Essex role in North American War should be studied in schools - Colchester MP.
- Credit: Andrew Partridge
It is as important for children to learn about the North American War when Essex soldiers burnt down the White House as the battles of Trafalgar and Waterloo, Sir Bob Russell has said.
The Colchester MP has urged education secretary Michael Gove to include the 19th century war in the history curriculum.
He told the House of Commons that it was soldiers from an east Essex Regiment who destroyed the White House 200 years ago in August 1814.
Sir Bob said that he had been completely unaware of the North American War until last summer, when visited the Canadian International Military Tattoo in Hamilton, Ontario, where a reenactment of the war was performed.
“I think it is totally amiss that this important chapter of British history has been airbrushed from what is taught in schools. He added: “What makes it even more astonishing, in a local context, is that it was our own local regiment – the 1st Battalion of the 44th East Essex Regiment – which actually burnt down the White House on 24th August 1814 and caused the President of the USA to flee. It is a fair bet that men from Colchester would have been there, something which I am hoping to establish.”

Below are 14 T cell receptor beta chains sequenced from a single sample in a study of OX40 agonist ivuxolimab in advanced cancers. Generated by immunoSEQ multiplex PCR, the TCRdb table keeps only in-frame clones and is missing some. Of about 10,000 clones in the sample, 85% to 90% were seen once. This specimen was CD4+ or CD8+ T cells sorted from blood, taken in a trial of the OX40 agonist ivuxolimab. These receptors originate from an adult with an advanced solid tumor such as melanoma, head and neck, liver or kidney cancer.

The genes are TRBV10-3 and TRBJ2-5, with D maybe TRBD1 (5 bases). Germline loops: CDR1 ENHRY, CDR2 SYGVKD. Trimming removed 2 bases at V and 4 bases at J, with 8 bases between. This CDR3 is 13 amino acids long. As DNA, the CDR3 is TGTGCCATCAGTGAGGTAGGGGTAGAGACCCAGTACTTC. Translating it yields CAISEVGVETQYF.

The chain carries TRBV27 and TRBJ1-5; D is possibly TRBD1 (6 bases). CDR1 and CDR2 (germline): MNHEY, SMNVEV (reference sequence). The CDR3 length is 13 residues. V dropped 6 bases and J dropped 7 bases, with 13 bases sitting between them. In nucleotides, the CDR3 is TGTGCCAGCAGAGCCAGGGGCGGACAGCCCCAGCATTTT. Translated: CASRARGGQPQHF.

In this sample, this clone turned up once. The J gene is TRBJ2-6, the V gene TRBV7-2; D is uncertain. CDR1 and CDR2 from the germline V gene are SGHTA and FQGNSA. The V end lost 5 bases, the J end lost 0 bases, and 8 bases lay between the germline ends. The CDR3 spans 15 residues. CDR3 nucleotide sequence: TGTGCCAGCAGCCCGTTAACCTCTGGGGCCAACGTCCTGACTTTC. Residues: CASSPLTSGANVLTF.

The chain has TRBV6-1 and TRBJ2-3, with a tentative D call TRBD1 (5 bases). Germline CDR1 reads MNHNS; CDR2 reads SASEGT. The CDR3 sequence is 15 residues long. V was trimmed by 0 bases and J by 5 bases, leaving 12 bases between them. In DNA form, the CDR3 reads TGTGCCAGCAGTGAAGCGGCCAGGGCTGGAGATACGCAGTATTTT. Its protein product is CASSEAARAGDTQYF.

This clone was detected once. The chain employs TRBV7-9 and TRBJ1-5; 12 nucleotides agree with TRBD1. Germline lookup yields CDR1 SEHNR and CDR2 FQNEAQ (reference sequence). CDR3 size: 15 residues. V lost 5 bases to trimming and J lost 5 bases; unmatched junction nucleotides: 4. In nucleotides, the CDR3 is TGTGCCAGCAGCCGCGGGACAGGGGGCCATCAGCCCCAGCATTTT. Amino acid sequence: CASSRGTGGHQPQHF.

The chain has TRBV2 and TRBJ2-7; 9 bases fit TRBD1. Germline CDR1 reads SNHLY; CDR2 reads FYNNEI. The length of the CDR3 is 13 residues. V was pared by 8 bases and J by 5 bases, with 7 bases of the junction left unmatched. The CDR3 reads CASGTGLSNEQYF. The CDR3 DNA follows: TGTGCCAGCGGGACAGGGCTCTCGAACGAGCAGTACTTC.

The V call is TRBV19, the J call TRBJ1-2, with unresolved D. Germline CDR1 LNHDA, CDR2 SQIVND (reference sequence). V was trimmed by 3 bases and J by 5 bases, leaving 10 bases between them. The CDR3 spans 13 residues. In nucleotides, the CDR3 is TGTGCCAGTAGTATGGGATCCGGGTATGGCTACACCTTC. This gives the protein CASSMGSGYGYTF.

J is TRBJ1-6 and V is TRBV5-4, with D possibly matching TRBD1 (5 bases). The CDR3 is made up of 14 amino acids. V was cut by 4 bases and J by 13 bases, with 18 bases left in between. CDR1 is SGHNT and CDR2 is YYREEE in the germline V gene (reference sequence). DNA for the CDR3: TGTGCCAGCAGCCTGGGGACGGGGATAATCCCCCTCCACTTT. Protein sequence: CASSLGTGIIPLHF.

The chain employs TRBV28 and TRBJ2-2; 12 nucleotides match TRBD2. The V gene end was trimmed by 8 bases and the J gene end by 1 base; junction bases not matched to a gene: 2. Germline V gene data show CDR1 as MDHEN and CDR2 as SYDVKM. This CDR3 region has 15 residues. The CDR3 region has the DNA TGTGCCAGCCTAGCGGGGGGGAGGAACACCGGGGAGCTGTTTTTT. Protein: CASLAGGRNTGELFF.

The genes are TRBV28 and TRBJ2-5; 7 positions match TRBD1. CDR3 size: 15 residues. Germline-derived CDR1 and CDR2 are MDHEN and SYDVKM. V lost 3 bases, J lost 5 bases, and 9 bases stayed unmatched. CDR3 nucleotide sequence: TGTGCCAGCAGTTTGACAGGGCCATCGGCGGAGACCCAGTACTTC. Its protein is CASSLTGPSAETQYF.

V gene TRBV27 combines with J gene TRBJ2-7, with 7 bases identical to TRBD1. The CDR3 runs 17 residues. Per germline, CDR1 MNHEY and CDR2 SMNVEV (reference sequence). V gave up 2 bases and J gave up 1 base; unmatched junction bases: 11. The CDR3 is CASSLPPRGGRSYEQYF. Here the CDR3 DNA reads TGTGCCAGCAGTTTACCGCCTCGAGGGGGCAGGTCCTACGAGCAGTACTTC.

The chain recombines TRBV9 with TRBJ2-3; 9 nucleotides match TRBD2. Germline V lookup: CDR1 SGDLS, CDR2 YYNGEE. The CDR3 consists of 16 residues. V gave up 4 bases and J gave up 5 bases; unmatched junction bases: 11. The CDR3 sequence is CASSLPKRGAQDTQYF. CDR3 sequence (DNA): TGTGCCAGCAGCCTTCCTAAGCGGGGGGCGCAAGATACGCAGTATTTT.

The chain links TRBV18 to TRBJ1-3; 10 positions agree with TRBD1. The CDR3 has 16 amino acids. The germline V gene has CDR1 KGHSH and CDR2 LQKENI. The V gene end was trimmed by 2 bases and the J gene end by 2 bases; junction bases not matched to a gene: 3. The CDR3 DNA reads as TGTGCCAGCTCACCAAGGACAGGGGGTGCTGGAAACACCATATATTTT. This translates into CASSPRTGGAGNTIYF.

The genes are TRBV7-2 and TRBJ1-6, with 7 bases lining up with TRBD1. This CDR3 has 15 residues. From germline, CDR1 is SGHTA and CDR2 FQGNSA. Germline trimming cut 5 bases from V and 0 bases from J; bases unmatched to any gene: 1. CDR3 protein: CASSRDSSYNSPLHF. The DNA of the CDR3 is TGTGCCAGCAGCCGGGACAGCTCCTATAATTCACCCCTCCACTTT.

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Mr Gove, who was questioned on the subject in the House of Commons did not directly answer the question.
He said: “I have always had cause to thank people not just for the superb way in which history is taught in Colchester and across Essex, but for the distinguished contribution that public servants in Essex, both in uniform and out of it, have made to this country.”
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He said, before he was interrupted, that it was only appropriate to remember that the war of 1812 to 1814 was a “cousins” war.
But added that “we should extend the hand of amity”, as I do to my American cousins.
“Even as we remember their valour, we should also celebrate the fact that we work together in the brotherhood of man today.”